Feather River Hatchery alone will release 7 million fall run Chinook Salmon in 2019. In addition to the 1 million that will be released this week, another million will be trucked to Fort Baker in the San Francisco Bay and 5 million will be trucked to acclimation net pens in the San Pablo Bay.

    Survival prospects for all releases are very good. This year’s large snow pack and high river flows are a far cry from the drought years with low clear water conditions that foster higher levels of predation, disease and other stressors. Survival out of the system should contribute to improved harvest opportunities in the near future.

    Last month, CDFW released 600 spring run Chinook Salmon smolts into the Feather River. The fish were implanted with acoustic tags before their release, and preliminary data indicates that this group is showing a significantly higher survival rate as they travel downriver than fish that were released during low water years.

    Read the article at the source »

  • Volunteers give 720,000 salmon a head start on life

    May 5, 2019

    San Francisco Chronicle by Tom Stienstra

    In Half Moon Bay, some volunteers wanted more salmon in the ocean. Now they have them.

    In a testament to how to get what you want, the Coastside Fishing Club will take delivery of 720,000 juvenile salmon this month in three net pens in Pillar Point Harbor. The fish will be acclimated to ocean waters and then released this summer.

    This is more than a fishing story.

    If you want more flowers, plant them. If you want more songbirds, scatter some feed and put up a birdhouse. If you want hummingbirds, put up a few feeders. And if you want more salmon, grow them yourself.

    In the big picture, members of the Coastside Fishing Club recognize that the quality of habitat — for salmon, that would be the breeding grounds, rivers and the ocean — is the fundamental key for health and abundance for all species. They also recognize that when habitat has been compromised, you can give nature a helping hand.

    This year’s project starts Saturday, when about 35 volunteers will build three pens at Pillar Point Harbor. The Department of Fish and Wildlife then will deliver 720,000 smolts in three shipments, May 18, 25 and June 1.

    It is a spectacular sight to watch the fish release. From the pier, the young fish are shot out of a stream of water from a tanker truck and into the submerged nets below.

    By bringing the juvenile salmon to Pillar Point Harbor, the young fish bypass a maze of pumps, reverse currents in the delta and predators in a 300-mile river journey they otherwise would face en route to the ocean. To document survival rates, the club has embedded wire codes in the fish to later ID them. The net pen salmon have had about 10 times the survival rates compared with the salmon released from hatcheries, according to one study.

    The program started in 2012, and now, each year in late summer, 3-year-old salmon return to the entrance of the harbor and provide a fishery from Pillar Point Harbor that hadn’t existed. The fish eventually head north to San Francisco Bay and venture upriver to spawn.

    Read the article at the source »

  • Chinook Salmon Spring-Run wraps up at One Mile Recreation Area

    May 1, 2019

    Action News By Stephanie Schmieding, Cecile Juliette

    CHICO, Calif. - The Big Chico Creek Chinook Salmon Spring-Run is just wrapping up at One Mile Recreation Area.

    There is a fish ladder at the bridge at One Mile Recreation Area, which helps the endangered salmon make the run through Sycamore Pool.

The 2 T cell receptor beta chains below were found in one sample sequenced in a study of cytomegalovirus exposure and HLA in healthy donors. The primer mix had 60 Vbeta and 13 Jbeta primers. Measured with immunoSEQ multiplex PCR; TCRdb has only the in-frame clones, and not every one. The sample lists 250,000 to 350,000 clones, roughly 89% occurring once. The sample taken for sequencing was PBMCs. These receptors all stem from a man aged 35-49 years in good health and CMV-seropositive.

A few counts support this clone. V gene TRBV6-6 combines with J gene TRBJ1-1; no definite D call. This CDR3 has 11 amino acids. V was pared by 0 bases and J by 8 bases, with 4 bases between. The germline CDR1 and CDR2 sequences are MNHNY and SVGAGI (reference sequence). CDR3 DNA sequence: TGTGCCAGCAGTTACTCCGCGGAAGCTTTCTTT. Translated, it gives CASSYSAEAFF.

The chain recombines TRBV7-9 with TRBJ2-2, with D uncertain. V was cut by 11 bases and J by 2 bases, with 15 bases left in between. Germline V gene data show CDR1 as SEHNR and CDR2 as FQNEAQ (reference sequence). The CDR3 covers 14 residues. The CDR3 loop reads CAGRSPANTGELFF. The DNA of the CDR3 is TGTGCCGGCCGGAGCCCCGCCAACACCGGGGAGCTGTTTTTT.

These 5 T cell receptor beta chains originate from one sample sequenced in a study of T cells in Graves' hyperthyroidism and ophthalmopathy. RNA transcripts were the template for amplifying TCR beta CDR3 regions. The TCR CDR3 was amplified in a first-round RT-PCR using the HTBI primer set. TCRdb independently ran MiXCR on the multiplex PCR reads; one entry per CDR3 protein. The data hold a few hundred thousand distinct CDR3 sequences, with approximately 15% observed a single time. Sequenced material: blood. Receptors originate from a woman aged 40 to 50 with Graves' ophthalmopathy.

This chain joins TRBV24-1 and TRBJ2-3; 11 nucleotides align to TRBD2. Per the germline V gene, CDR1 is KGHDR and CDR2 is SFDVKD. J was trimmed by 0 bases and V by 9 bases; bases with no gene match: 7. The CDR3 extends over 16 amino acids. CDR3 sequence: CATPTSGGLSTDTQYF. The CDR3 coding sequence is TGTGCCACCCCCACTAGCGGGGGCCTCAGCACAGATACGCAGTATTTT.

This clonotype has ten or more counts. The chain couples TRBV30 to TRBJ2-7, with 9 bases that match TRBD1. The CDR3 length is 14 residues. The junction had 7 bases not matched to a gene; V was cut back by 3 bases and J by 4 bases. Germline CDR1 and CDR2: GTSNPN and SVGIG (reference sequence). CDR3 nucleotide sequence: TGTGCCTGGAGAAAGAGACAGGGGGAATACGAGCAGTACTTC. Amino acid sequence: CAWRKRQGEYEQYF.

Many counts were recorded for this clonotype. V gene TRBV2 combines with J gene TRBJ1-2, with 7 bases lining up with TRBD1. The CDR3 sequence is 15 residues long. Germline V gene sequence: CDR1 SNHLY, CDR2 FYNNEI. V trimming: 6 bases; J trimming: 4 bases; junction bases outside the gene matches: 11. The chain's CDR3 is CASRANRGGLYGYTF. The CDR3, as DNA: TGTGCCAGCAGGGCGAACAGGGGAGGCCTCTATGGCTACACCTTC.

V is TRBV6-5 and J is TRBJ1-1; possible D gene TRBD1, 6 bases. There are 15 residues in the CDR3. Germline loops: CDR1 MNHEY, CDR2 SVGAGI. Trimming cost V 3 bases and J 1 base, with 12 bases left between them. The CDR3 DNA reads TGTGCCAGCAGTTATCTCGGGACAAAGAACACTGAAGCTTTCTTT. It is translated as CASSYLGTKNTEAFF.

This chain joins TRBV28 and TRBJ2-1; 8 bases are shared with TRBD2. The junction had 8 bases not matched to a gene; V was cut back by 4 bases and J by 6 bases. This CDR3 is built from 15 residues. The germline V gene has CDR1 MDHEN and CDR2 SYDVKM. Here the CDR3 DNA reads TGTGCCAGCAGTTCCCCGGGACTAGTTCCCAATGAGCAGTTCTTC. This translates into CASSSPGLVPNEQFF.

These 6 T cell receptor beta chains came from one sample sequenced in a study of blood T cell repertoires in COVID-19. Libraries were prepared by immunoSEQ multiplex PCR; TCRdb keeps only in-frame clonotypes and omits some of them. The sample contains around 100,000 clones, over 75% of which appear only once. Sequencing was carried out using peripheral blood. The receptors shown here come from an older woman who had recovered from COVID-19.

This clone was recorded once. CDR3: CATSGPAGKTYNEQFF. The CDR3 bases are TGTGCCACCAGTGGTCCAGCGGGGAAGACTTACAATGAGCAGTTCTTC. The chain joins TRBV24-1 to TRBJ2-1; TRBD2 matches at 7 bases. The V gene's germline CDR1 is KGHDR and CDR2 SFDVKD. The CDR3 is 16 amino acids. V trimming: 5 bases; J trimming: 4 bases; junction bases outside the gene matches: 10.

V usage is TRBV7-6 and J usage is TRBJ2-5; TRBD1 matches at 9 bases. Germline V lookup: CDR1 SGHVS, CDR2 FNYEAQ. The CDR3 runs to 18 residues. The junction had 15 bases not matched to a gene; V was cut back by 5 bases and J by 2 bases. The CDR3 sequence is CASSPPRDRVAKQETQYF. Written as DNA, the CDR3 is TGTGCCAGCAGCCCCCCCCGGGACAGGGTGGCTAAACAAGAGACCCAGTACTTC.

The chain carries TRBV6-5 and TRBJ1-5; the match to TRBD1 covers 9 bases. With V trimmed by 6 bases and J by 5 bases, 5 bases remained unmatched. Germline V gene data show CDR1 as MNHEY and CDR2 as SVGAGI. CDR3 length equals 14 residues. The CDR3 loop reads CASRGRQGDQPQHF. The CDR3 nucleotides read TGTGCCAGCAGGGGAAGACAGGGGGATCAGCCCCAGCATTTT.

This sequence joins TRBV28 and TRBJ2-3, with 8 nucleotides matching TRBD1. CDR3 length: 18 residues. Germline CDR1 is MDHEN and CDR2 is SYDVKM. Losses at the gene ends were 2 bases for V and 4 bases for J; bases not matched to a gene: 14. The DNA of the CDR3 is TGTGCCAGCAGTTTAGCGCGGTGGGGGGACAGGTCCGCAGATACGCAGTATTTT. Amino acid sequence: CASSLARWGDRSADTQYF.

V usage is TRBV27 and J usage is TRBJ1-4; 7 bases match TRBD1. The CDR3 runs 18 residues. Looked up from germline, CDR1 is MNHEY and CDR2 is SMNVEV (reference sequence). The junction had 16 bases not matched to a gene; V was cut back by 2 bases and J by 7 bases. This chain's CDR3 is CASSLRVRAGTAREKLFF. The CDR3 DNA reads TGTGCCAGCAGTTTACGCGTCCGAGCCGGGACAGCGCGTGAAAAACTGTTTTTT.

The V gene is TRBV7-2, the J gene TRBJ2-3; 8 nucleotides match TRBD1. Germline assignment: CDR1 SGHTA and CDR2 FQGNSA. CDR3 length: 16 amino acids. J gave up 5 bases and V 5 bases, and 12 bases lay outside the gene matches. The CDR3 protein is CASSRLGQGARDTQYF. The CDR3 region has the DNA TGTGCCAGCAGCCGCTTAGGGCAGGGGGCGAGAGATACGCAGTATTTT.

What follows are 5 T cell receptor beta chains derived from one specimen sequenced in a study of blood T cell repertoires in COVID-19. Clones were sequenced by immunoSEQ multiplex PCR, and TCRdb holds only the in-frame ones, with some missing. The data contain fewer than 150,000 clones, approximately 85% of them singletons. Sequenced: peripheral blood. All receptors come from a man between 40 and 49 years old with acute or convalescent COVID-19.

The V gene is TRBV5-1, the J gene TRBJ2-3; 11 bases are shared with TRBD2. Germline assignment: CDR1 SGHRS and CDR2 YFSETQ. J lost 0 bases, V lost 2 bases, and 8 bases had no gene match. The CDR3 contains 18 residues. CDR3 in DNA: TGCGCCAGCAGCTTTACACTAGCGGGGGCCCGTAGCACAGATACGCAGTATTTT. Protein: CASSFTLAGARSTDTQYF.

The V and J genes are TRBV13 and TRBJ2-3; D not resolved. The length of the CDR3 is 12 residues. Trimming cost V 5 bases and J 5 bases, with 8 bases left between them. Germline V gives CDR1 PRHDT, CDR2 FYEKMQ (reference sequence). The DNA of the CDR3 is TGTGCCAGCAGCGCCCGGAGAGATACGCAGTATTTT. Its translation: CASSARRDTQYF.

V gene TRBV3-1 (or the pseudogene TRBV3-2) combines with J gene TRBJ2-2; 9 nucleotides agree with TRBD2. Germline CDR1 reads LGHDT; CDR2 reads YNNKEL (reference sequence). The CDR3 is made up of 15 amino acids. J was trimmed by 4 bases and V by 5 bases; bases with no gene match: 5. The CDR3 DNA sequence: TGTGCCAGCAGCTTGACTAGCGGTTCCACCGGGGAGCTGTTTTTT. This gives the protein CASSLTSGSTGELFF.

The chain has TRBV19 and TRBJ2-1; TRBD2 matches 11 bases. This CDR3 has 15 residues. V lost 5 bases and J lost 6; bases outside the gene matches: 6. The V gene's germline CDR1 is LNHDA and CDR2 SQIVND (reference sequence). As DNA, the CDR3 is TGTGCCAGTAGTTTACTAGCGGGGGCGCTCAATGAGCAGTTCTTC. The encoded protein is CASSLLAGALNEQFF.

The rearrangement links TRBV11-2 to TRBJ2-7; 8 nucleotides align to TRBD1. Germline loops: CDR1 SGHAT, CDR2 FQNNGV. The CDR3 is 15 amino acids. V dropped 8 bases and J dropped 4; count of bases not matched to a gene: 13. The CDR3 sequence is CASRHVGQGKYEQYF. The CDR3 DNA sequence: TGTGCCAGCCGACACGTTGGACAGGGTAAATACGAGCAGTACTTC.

The Spring-Run Chinook Salmon have been moving up Big Chico Creek, according to Michael Hellmair, a local fish biologist.

    "They started showing up a little over a week ago and they're making their way through downtown and Lower Bidwell Park and upstream to the coldest and deepest water they can find to spend the summer before they spawn their eggs and fall," he said.

    The species is endangered, which has led to fewer numbers making the run through Big Chico Creek in recent years.

    "There haven't been any returns in appreciable numbers to Big Chico Creek in the last few years, since about 2011, which is an indication that Big Chico Creek is a dependent population, these fish were actually born in a different stream," Hellmair said.

    The fish have been coming through the fish ladder and into Sycamore Pool for the past 10 days.

    "It's important to know that these fish live off of their energy reserves," he said. "So all of the food that they ate out in the ocean, they stored up as fat and that's what they have to live off of until they lay their eggs in early Fall."

    Hellmair captured photo and video of some of the salmon population making its way through Lower Bidwell Park.

    The city of Chico allowed the lowering of the dam so that it would make it easier for the fish to use the ladder into Sycamore Pool, he said.

    "Like I said, they have to live off of their energy reserves in the Summer," Hellmair said. "Every calorie counts."

    The Camp Fire did affect the Butte Creek Watershed, which is home to the largest spring run salmon population in the Central Valley.

    However, Hellmair said biologists will not know for another three years whether there is an impact on the fish due to the Camp Fire.

    "It's difficult to tell right now what the impacts are simply because we won't really know for another three years until that generation that was affected comes back so we can find out what those numbers were," he said.

    Hellmair is optimistic in saying that the fish population may be OK because the vegetation in that area of the watershed appears to be intact.

    "There may be some runoff of ash and debris, but hopefully it didn't have too big of an impact, but we won't know for sure for another three years," he said.

    Read the article at the source »